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# Compressible Flow

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Coursework material provides the technical performance analysis of nozzle, diffuser and thrust for subsonic compressible flow conditions.

Coursework material provides the technical performance analysis of nozzle, diffuser and thrust for subsonic compressible flow conditions.

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• 1. Engineering Software P.O. Box 1180, Germantown, MD 20875 Phone: (301) 540-3605 FAX: (301) 540-3605 E-Mail: info@engineering-4e.com Web Site: http://www.engineering-4e.com Engineering Software is pleased to announce the introduction of Free Coursework Material. Engineering Software Coursework Material covers the following area: Compressible Flow Nozzle Diffuser Thrust
• 2. Nozzle Introduction This section provides an isentropic nozzle analysis when the working fluid is air. Analysis In the presented nozzle analysis, only air is considered as the working fluid behaving as a perfect gas -- specific heat has a constant value. Ideal gas state equation is valid -- pv = RT. Air enters a nozzle at point 1 and it exits the nozzle at point 2. Isentropic expansion is considered with no entropy change. Figure 1 presents a nozzle schematic layout. Figure 1 - Nozzle Schematic Layout Figure 2 presents a nozzle temperature vs entropy diagram.
• 3. Figure 2 - Nozzle Temperature vs Entropy Diagram Figure 3 presents nozzle performance -- stagnation over static temperature and pressure values -as a function of the Mach Number. Only subsonic nozzle operation is considered. It should be noted that air enters the nozzle at the stagnation conditions of 1,500 [K] and 10 [atm] of absolute pressure.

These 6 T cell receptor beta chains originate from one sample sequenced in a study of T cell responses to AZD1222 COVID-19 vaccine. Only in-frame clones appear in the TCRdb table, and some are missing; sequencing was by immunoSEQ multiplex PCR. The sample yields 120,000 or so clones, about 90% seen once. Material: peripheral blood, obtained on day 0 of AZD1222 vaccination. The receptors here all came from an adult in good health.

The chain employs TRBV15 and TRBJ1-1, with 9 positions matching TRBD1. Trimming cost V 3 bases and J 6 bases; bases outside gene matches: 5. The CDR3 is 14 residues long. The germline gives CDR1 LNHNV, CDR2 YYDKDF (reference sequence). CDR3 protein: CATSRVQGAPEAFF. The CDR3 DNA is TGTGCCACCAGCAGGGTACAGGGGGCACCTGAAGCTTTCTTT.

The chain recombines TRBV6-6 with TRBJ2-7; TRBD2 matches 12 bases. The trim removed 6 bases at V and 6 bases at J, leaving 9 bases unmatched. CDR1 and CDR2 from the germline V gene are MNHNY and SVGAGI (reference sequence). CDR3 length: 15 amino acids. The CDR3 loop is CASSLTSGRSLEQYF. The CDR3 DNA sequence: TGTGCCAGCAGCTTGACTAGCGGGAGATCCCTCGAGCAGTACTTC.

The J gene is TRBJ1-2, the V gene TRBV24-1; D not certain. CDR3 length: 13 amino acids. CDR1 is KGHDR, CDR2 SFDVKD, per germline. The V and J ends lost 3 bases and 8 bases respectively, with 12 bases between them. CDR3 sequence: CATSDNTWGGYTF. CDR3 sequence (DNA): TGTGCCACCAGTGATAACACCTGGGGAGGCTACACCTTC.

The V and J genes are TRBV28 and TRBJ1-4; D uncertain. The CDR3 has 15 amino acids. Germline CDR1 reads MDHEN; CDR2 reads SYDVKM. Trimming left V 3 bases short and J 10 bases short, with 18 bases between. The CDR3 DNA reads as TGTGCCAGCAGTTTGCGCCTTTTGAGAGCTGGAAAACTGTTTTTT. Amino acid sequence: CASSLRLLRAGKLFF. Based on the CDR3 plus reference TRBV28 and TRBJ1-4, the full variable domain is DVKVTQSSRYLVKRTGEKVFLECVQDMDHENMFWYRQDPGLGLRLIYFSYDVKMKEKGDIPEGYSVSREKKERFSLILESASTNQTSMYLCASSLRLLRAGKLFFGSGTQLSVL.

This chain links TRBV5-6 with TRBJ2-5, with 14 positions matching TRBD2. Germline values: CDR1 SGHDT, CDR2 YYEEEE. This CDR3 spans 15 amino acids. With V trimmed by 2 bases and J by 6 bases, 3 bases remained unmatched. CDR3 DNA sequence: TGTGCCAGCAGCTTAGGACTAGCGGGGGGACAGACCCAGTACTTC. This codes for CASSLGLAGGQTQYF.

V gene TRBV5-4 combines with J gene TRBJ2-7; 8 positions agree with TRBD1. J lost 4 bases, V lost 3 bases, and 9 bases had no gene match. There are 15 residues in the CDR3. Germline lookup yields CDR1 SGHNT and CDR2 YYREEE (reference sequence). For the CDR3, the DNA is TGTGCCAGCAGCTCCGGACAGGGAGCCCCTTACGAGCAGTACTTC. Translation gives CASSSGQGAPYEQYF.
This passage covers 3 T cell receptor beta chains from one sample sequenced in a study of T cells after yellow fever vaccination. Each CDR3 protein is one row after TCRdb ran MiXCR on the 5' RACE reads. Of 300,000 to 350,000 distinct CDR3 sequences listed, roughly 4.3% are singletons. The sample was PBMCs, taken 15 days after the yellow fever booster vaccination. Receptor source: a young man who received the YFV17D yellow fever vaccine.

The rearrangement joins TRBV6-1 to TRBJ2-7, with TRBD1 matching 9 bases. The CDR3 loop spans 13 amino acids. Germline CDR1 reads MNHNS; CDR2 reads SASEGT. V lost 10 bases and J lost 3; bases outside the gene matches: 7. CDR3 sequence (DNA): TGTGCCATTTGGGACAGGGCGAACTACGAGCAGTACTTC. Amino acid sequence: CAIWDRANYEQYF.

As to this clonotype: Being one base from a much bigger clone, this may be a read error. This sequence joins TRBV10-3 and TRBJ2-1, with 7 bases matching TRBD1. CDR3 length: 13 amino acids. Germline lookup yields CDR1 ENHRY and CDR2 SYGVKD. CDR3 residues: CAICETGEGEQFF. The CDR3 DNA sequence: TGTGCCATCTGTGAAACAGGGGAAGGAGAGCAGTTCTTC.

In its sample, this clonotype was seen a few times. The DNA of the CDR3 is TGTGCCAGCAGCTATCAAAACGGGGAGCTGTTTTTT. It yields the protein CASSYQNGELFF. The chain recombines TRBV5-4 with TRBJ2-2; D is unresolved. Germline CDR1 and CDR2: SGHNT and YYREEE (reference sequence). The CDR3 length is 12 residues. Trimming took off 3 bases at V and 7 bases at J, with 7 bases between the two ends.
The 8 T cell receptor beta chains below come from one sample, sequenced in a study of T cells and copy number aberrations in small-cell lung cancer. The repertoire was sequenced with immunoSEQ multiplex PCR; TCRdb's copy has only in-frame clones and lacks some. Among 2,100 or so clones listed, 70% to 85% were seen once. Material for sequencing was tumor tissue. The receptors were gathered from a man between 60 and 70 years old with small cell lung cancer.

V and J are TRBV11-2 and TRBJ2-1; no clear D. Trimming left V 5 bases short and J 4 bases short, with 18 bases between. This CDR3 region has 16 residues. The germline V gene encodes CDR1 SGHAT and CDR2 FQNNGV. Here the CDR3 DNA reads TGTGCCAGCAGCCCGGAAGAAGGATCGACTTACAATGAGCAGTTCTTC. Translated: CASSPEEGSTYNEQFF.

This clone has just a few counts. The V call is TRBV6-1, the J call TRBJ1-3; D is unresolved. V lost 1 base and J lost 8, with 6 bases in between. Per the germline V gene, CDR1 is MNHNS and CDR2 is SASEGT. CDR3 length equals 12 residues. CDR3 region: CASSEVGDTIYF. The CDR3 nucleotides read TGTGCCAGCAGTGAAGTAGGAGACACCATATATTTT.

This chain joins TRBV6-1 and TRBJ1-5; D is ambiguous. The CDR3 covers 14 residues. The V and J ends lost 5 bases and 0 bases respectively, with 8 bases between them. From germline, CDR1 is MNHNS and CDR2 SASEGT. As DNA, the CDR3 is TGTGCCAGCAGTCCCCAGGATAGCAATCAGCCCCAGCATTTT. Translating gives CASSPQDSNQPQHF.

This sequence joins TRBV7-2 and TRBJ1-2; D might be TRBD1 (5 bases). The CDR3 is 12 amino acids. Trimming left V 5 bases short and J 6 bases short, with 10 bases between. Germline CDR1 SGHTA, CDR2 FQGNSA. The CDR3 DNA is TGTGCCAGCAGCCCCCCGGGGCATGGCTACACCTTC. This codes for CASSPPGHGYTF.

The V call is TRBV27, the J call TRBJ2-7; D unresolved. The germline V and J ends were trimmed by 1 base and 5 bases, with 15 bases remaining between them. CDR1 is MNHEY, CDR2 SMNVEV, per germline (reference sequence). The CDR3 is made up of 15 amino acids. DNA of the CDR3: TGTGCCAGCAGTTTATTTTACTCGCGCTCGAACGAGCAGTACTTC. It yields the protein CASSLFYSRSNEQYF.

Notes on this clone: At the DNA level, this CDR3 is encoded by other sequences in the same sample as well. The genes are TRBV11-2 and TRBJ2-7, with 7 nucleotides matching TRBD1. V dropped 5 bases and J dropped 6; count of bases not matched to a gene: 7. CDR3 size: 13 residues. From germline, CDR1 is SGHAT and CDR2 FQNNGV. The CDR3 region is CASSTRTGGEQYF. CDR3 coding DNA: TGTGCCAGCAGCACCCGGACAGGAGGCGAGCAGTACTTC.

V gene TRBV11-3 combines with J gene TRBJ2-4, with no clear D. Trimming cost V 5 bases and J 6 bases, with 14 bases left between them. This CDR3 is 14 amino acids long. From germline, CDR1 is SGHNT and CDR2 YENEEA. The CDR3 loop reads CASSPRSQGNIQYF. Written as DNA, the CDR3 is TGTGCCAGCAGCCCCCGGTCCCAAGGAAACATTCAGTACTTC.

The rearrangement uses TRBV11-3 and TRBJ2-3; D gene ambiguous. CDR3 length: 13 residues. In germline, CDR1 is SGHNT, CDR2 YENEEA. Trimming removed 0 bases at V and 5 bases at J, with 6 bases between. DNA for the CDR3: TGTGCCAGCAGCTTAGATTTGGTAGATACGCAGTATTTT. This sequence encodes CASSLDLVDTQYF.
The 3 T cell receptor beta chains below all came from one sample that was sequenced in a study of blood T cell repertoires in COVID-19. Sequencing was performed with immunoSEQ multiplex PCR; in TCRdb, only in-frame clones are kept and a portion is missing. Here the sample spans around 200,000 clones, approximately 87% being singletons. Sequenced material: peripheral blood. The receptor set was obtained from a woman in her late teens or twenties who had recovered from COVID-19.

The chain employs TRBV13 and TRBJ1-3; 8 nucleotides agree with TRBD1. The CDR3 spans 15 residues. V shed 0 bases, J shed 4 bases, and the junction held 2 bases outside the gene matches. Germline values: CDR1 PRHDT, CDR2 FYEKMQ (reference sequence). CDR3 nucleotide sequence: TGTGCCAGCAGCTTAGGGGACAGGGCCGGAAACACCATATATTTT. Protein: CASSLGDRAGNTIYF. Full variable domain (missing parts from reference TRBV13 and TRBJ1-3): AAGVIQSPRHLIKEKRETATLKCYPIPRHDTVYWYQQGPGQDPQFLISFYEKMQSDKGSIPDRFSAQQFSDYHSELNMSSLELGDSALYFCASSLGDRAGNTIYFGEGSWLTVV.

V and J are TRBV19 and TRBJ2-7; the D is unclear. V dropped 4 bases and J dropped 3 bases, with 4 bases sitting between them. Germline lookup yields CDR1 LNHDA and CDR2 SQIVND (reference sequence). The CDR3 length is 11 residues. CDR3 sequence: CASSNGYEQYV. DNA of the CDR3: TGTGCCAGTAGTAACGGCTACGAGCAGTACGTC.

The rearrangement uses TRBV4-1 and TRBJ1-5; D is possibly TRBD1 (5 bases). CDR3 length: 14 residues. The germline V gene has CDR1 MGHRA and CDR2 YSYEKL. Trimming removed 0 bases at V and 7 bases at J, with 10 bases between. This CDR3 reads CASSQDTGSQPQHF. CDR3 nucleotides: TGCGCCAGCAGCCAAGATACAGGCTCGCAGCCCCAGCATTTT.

• 4. Figure 3 - Nozzle Performance One can notice that nozzle stagnation over static temperature and pressure ratio values increase with an increase of the Mach Number. Assumptions Working fluid is air. There is no friction and heat transfer. Expansion is isentropic -- there is no entropy change. Ideal gas state equation is valid -- pv = RT. Air behaves as a perfect gas -specific heat has a constant value. Governing Equations Tt /T = (1 + M2(ϰ - 1)/2) pt /p = (1 + M2(ϰ - 1)/2)ϰ/(ϰ-1) Tt/T = (pt/p)(ϰ-1)/k v = (2cp(Tt - T))1/2
• 5. vs = (ϰRT)1/2 M = v/vs ϰ = cp/cv pv = RT Input Data T1 = 1,500 [K] p1 = 10 [atm] cp = 1.004 [kJ/kg*K] ϰ = cp/cv - for air ϰ = 1.4 [/] M = 0.39, 0.67 and 1 [/] Results Nozzle Performance vs Mach Number Mach Number Temperature Ratio Pressure Ratio [/] [/] [/] 0.39 1.03 1.11 0.67 1.09 1.35 1.00 1.19 1.86
• 6. Figures
• 7. Conclusions Nozzle stagnation over static temperature and pressure ratio values increase with an increase of the Mach Number. References JANAF Thermochemical Data - Tables, 1970
• 8. Diffuser Introduction This section provides an isentropic diffuser analysis when the working fluid is air. Analysis In the presented diffuser analysis, only air is considered as the working fluid behaving as a perfect gas -- specific heat has a constant value. Ideal gas state equation is valid -- pv = RT. Air enters a diffuser at point 1 and it exits the diffuser at point 2. Air inlet velocity gets reduced to zero resulting in the stagnation temperature and pressure increase. Isentropic process is considered with no entropy change. Figure 1 presents a diffuser schematic layout. Figure 1 - Diffuser Schematic Layout